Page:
Yamada wins Kyoto gubernatorial poll
Reviewed By Hitoshi URABE
"Yamada wins Kyoto gubernatorial poll"
In the mayoral election of Yokohama the previous weekend, when a 37 year-old rookie without any support from existing political parties defeated a 72 year-old veteran, running for a third term and backed by the three ruling parties plus an opposition, SDP. It sent a shockwave through the political arena, especially the ruling LDP, which then heavily reinforced the campaign for the gubernatorial election in Kyoto last weekend. (Yokohama election and its report are reviewed in "News Review #19.")
The victory in Kyoto was a relief for LDP and five other parties who jumped on the bandwagon, to see their candidate win, which they claim to indicate that the people had not lost confidence in politicians despite all the scandals recently revealed in both the ruling and opposing parties.
The framework, however, is a little different in case of Kyoto in comparison to Yokohama. One is that all of the candidates in Kyoto were new, and although Mr. Yamada, the winner, had declared that he would generally assume the political agenda laid out by the former mayor, there will inevitably certain level of change in daily execution of policies.
Another dissimilarity is the qualification of the opponents. In case of Yokohama, the winner was a member of the diet, quitting the job to run for the mayor, without any support from any party. On the other hand, in Kyoto, the main contender was a lawyer with full support of the Communist Party. And as Mr. Yamada, the winner, was enjoying support from six, virtually all the parties represented in the central government, including LDP, its two junior coalitions, and three of the opposing parties, there was not much to choose from for those voters who were not affiliated with any of the existing parties. Accordingly, it is not clear as to what extent, if any, people have had become detached to the politics or the political parties.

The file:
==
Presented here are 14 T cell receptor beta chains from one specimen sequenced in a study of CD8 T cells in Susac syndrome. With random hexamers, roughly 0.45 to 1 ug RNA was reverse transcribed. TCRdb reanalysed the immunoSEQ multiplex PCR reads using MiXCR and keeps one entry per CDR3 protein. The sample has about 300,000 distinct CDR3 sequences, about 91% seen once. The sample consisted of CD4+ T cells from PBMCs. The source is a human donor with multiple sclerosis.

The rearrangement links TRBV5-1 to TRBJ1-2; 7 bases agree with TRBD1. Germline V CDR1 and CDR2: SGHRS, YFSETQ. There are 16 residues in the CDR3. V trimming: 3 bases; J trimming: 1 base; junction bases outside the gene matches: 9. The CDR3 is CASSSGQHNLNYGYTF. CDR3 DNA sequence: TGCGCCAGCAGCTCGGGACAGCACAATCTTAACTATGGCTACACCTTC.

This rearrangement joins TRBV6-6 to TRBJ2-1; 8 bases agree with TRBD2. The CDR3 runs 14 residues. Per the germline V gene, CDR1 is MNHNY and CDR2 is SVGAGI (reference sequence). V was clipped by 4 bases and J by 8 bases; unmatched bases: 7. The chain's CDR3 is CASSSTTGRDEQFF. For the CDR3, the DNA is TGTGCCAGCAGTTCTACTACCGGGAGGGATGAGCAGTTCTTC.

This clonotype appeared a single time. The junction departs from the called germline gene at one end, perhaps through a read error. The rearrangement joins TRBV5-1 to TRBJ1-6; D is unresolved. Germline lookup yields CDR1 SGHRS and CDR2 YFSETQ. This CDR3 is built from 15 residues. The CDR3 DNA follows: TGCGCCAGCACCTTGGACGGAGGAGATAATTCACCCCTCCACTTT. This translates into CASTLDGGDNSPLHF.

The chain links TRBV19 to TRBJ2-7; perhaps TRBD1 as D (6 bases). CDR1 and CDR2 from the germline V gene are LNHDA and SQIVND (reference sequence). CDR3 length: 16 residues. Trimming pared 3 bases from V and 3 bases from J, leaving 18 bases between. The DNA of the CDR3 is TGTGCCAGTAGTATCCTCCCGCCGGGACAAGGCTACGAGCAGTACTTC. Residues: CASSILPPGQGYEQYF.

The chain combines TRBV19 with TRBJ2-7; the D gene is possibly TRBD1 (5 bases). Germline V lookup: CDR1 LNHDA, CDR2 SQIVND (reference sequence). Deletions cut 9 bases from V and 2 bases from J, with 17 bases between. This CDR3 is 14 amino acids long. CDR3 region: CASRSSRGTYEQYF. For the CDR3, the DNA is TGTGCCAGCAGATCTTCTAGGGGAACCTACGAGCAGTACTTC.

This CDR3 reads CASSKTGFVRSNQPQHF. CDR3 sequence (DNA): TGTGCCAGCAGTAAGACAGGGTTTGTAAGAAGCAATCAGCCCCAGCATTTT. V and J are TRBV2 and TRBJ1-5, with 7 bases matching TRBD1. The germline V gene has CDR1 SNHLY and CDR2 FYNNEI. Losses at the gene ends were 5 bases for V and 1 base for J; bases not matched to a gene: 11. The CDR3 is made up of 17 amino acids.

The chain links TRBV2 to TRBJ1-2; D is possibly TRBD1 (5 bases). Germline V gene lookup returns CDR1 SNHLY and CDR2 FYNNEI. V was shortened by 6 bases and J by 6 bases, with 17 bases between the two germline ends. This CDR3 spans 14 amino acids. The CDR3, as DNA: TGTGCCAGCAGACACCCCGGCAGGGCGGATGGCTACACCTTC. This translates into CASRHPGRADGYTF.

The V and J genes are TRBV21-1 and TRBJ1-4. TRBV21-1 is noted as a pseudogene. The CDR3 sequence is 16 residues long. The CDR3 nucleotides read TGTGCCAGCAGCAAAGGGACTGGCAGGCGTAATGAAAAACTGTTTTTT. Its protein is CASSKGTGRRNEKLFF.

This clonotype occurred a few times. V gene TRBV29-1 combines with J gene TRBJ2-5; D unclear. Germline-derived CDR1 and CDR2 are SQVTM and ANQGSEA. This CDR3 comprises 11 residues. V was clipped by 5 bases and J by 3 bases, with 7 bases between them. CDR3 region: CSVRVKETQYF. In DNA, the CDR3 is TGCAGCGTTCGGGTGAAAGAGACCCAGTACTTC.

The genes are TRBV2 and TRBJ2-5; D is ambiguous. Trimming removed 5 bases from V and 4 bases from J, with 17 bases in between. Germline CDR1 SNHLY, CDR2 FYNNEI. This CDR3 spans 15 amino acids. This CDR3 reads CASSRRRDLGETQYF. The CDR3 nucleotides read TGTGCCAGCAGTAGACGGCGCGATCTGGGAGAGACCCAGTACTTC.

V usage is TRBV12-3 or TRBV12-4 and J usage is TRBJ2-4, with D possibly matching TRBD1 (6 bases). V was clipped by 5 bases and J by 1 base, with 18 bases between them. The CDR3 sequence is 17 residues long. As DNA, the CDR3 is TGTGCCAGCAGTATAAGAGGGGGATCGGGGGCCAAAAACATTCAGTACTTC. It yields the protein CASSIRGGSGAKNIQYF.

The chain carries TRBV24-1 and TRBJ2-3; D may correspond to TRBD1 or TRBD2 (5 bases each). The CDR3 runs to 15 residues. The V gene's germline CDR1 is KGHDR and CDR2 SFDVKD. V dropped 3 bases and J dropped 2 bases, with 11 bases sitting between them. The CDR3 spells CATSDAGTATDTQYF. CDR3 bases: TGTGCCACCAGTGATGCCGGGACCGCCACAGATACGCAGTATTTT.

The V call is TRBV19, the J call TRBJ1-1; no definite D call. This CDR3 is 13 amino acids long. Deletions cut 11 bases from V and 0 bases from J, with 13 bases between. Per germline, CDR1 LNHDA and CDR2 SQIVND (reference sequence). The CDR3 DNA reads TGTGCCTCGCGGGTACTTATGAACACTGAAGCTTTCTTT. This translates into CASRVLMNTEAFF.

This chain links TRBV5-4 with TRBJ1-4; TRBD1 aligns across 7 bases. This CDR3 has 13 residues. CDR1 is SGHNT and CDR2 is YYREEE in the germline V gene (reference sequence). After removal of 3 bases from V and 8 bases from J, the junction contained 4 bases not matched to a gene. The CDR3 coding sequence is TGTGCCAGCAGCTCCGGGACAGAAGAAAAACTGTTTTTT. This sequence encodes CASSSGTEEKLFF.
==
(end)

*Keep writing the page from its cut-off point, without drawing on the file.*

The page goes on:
One interesting fact to note is that Mr. Yamada, the winner, originally from Hyogo prefecture and educated in Tokyo, had been a career bureaucrat at the Ministry of Home Affairs since graduation, and was invited to become the manager of general affairs department at Kyoto prefecture government in 1999, then became a deputy governor of Kyoto last year, only to quit this February to run for the governor. The process is not uncommon in Japan, and there is nothing improper about it, but it might look somewhat peculiar in the light of western way of thinking. A somewhat similar setting, a victory by a former central government bureaucrat, was seen in a smaller scale at the mayoral election of Wakayama City, also held last weekend.
There will be two elections coming up on 28th to choose diet members from Wakayama and Niigata prefectures. As it is a national election, the rulers and the opposition will be competing head on. The results should present good indications of the peoples' ideas.